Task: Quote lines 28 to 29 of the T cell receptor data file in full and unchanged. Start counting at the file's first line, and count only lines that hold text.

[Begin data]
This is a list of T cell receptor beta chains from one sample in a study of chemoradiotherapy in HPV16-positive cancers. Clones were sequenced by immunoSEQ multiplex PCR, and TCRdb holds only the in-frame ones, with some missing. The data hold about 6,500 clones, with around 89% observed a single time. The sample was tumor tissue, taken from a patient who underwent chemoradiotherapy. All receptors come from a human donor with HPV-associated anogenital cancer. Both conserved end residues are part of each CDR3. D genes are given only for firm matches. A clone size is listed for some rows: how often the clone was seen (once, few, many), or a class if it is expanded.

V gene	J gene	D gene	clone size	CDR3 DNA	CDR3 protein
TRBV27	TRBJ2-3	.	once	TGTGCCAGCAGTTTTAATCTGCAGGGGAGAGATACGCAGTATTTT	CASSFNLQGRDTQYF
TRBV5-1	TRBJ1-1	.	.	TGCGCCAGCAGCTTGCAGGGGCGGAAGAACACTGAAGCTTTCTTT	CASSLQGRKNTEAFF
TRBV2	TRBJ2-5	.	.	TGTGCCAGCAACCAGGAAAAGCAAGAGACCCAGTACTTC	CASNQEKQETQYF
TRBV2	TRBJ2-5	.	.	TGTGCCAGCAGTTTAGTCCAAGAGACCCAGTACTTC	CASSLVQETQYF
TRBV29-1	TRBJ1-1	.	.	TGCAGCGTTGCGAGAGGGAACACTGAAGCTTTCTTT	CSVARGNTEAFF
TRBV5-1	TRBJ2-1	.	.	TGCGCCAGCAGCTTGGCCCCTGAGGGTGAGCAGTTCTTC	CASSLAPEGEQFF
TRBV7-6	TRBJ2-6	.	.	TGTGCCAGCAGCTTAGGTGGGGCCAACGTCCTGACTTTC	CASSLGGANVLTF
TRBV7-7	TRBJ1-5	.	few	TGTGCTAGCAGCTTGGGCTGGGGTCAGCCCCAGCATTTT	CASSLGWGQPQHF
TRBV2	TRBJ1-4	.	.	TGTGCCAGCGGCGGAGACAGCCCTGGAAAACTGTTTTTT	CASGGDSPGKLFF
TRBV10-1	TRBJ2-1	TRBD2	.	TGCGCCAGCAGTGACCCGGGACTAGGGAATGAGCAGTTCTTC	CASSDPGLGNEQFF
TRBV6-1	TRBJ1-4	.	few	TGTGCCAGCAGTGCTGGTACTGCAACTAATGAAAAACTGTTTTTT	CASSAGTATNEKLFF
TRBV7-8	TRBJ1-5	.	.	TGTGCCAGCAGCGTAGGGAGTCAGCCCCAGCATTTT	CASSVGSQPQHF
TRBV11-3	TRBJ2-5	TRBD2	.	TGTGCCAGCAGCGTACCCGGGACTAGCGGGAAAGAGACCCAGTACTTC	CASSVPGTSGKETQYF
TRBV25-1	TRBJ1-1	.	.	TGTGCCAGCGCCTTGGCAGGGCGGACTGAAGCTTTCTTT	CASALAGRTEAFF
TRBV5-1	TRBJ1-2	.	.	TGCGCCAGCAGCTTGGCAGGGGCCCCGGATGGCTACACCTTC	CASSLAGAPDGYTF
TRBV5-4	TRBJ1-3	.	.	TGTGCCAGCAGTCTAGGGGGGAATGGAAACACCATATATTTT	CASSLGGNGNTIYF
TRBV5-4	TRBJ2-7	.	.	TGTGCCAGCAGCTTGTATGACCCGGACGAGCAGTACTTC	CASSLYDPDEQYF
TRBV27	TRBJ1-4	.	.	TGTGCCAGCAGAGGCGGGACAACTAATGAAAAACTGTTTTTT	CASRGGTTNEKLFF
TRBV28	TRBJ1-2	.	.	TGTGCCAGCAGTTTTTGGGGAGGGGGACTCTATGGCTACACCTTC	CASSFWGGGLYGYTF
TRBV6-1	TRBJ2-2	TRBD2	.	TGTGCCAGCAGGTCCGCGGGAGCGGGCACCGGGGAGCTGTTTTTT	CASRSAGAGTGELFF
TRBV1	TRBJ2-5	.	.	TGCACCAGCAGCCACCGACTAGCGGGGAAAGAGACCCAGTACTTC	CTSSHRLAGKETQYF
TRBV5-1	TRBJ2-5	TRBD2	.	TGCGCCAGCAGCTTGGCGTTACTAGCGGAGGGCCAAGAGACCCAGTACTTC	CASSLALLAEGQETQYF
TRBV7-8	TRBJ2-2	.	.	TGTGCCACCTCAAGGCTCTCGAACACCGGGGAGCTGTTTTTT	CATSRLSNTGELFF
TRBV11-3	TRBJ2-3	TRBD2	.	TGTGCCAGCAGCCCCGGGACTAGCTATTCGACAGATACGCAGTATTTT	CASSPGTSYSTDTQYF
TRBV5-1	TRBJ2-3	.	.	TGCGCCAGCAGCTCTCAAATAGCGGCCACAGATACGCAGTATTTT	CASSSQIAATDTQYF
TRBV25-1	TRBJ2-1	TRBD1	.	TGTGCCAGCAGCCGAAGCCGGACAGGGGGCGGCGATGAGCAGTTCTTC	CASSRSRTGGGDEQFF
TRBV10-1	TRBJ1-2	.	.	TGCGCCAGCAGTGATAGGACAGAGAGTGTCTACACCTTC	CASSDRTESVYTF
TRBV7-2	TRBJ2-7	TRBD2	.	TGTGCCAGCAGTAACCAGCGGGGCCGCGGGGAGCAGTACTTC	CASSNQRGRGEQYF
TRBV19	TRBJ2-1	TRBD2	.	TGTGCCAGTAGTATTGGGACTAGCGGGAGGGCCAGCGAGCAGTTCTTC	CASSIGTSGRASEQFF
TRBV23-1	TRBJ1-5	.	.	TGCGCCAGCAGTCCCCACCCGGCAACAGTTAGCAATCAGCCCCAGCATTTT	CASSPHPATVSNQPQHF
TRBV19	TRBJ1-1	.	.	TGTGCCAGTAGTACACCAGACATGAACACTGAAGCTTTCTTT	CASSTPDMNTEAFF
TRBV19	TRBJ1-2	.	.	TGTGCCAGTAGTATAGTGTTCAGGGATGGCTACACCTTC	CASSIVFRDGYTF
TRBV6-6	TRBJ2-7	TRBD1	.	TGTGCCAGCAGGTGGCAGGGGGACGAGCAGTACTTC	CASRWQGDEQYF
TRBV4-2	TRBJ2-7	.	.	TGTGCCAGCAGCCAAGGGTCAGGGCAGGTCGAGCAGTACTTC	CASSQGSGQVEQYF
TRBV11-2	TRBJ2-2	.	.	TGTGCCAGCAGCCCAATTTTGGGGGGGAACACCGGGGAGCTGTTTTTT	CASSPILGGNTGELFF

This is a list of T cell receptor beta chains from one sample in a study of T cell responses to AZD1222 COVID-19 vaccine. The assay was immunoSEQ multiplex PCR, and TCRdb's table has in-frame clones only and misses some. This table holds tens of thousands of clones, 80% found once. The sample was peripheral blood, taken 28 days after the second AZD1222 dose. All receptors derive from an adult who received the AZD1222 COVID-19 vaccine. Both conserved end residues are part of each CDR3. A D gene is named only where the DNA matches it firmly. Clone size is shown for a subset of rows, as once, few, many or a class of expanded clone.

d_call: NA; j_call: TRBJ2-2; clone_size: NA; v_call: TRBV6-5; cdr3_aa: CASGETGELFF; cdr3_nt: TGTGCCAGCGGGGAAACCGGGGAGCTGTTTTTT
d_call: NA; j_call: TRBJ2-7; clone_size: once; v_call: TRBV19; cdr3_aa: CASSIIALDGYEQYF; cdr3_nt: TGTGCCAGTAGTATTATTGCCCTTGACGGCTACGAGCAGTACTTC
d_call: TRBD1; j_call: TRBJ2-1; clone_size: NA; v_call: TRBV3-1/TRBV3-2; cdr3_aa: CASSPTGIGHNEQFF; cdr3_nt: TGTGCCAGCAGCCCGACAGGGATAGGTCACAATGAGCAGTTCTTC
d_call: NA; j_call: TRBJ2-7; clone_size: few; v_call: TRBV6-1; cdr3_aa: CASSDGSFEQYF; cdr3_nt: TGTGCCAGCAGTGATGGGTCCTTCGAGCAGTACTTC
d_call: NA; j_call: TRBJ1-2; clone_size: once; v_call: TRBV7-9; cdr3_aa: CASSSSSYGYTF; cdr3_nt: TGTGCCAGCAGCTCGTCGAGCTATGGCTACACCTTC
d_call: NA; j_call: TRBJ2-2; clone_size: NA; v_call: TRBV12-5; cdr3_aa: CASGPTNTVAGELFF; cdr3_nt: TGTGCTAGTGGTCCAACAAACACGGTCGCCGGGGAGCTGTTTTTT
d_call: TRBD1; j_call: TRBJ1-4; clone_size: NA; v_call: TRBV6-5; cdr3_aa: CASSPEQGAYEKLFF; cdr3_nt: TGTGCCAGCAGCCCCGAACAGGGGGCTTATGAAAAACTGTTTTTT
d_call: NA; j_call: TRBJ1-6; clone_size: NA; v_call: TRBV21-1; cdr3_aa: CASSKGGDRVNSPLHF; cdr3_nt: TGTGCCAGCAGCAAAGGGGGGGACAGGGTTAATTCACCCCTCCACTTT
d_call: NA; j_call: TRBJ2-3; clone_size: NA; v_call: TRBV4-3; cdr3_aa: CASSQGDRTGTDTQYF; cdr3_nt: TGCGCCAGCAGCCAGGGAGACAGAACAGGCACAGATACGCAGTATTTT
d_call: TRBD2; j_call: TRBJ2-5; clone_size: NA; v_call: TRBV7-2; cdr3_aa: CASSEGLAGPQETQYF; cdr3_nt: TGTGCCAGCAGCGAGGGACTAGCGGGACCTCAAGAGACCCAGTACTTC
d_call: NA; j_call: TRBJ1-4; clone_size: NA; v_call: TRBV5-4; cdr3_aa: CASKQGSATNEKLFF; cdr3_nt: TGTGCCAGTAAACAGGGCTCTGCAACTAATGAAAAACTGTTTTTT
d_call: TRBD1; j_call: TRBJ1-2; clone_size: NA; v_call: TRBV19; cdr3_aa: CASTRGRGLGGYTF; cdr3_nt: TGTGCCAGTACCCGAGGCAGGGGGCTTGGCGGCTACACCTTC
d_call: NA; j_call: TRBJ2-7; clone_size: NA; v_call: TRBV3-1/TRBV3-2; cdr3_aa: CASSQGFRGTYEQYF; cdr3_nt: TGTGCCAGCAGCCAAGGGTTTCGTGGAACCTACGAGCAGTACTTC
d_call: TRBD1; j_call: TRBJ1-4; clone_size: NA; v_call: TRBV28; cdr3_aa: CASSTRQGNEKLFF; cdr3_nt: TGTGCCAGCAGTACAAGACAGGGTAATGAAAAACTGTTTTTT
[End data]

TRBV25-1	TRBJ2-1	TRBD1	.	TGTGCCAGCAGCCGAAGCCGGACAGGGGGCGGCGATGAGCAGTTCTTC	CASSRSRTGGGDEQFF
TRBV10-1	TRBJ1-2	.	.	TGCGCCAGCAGTGATAGGACAGAGAGTGTCTACACCTTC	CASSDRTESVYTF